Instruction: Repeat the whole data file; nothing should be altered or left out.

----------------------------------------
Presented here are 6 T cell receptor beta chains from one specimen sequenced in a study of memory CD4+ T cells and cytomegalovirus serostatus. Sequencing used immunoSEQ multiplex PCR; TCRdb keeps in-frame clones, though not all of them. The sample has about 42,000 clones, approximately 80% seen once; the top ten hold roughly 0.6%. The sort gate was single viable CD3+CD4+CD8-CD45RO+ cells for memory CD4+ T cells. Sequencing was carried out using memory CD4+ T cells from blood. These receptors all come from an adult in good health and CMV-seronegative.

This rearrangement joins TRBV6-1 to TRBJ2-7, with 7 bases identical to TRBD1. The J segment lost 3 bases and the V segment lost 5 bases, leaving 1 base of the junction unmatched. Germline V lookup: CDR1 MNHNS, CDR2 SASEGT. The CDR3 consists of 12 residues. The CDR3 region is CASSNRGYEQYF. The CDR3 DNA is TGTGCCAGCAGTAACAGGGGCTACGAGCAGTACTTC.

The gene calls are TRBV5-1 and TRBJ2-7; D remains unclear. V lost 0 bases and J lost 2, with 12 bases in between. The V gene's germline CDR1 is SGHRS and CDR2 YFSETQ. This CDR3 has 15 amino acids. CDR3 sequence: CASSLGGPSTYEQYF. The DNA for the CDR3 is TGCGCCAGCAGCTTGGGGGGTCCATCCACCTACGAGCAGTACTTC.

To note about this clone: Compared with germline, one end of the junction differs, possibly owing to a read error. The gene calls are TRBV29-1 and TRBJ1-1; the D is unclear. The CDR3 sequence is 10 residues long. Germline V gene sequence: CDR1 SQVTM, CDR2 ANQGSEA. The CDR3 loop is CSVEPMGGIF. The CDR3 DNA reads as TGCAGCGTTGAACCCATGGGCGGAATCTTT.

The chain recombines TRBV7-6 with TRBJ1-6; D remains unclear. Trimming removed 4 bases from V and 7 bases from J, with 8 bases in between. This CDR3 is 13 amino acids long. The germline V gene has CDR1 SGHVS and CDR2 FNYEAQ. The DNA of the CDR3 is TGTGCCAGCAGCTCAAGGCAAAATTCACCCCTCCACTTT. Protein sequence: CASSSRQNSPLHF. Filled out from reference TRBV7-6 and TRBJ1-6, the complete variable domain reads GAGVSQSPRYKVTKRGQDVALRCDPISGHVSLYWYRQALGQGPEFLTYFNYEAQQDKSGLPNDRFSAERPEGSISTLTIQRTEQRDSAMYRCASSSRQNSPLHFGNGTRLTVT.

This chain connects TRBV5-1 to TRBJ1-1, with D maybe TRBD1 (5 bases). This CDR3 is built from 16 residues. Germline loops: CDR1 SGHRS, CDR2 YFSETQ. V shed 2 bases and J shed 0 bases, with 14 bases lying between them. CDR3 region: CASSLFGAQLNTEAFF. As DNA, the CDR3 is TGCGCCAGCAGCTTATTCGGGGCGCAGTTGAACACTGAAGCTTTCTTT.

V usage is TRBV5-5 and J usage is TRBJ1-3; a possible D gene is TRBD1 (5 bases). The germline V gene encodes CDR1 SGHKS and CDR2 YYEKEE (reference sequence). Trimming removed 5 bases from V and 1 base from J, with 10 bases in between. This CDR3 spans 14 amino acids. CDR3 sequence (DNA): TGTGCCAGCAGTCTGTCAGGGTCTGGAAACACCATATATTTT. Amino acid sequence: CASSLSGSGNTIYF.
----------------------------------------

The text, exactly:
Presented here are 6 T cell receptor beta chains from one specimen sequenced in a study of memory CD4+ T cells and cytomegalovirus serostatus. Sequencing used immunoSEQ multiplex PCR; TCRdb keeps in-frame clones, though not all of them. The sample has about 42,000 clones, approximately 80% seen once; the top ten hold roughly 0.6%. The sort gate was single viable CD3+CD4+CD8-CD45RO+ cells for memory CD4+ T cells. Sequencing was carried out using memory CD4+ T cells from blood. These receptors all come from an adult in good health and CMV-seronegative.

This rearrangement joins TRBV6-1 to TRBJ2-7, with 7 bases identical to TRBD1. The J segment lost 3 bases and the V segment lost 5 bases, leaving 1 base of the junction unmatched. Germline V lookup: CDR1 MNHNS, CDR2 SASEGT. The CDR3 consists of 12 residues. The CDR3 region is CASSNRGYEQYF. The CDR3 DNA is TGTGCCAGCAGTAACAGGGGCTACGAGCAGTACTTC.

The gene calls are TRBV5-1 and TRBJ2-7; D remains unclear. V lost 0 bases and J lost 2, with 12 bases in between. The V gene's germline CDR1 is SGHRS and CDR2 YFSETQ. This CDR3 has 15 amino acids. CDR3 sequence: CASSLGGPSTYEQYF. The DNA for the CDR3 is TGCGCCAGCAGCTTGGGGGGTCCATCCACCTACGAGCAGTACTTC.

To note about this clone: Compared with germline, one end of the junction differs, possibly owing to a read error. The gene calls are TRBV29-1 and TRBJ1-1; the D is unclear. The CDR3 sequence is 10 residues long. Germline V gene sequence: CDR1 SQVTM, CDR2 ANQGSEA. The CDR3 loop is CSVEPMGGIF. The CDR3 DNA reads as TGCAGCGTTGAACCCATGGGCGGAATCTTT.

The chain recombines TRBV7-6 with TRBJ1-6; D remains unclear. Trimming removed 4 bases from V and 7 bases from J, with 8 bases in between. This CDR3 is 13 amino acids long. The germline V gene has CDR1 SGHVS and CDR2 FNYEAQ. The DNA of the CDR3 is TGTGCCAGCAGCTCAAGGCAAAATTCACCCCTCCACTTT. Protein sequence: CASSSRQNSPLHF. Filled out from reference TRBV7-6 and TRBJ1-6, the complete variable domain reads GAGVSQSPRYKVTKRGQDVALRCDPISGHVSLYWYRQALGQGPEFLTYFNYEAQQDKSGLPNDRFSAERPEGSISTLTIQRTEQRDSAMYRCASSSRQNSPLHFGNGTRLTVT.

This chain connects TRBV5-1 to TRBJ1-1, with D maybe TRBD1 (5 bases). This CDR3 is built from 16 residues. Germline loops: CDR1 SGHRS, CDR2 YFSETQ. V shed 2 bases and J shed 0 bases, with 14 bases lying between them. CDR3 region: CASSLFGAQLNTEAFF. As DNA, the CDR3 is TGCGCCAGCAGCTTATTCGGGGCGCAGTTGAACACTGAAGCTTTCTTT.

V usage is TRBV5-5 and J usage is TRBJ1-3; a possible D gene is TRBD1 (5 bases). The germline V gene encodes CDR1 SGHKS and CDR2 YYEKEE (reference sequence). Trimming removed 5 bases from V and 1 base from J, with 10 bases in between. This CDR3 spans 14 amino acids. CDR3 sequence (DNA): TGTGCCAGCAGTCTGTCAGGGTCTGGAAACACCATATATTTT. Amino acid sequence: CASSLSGSGNTIYF.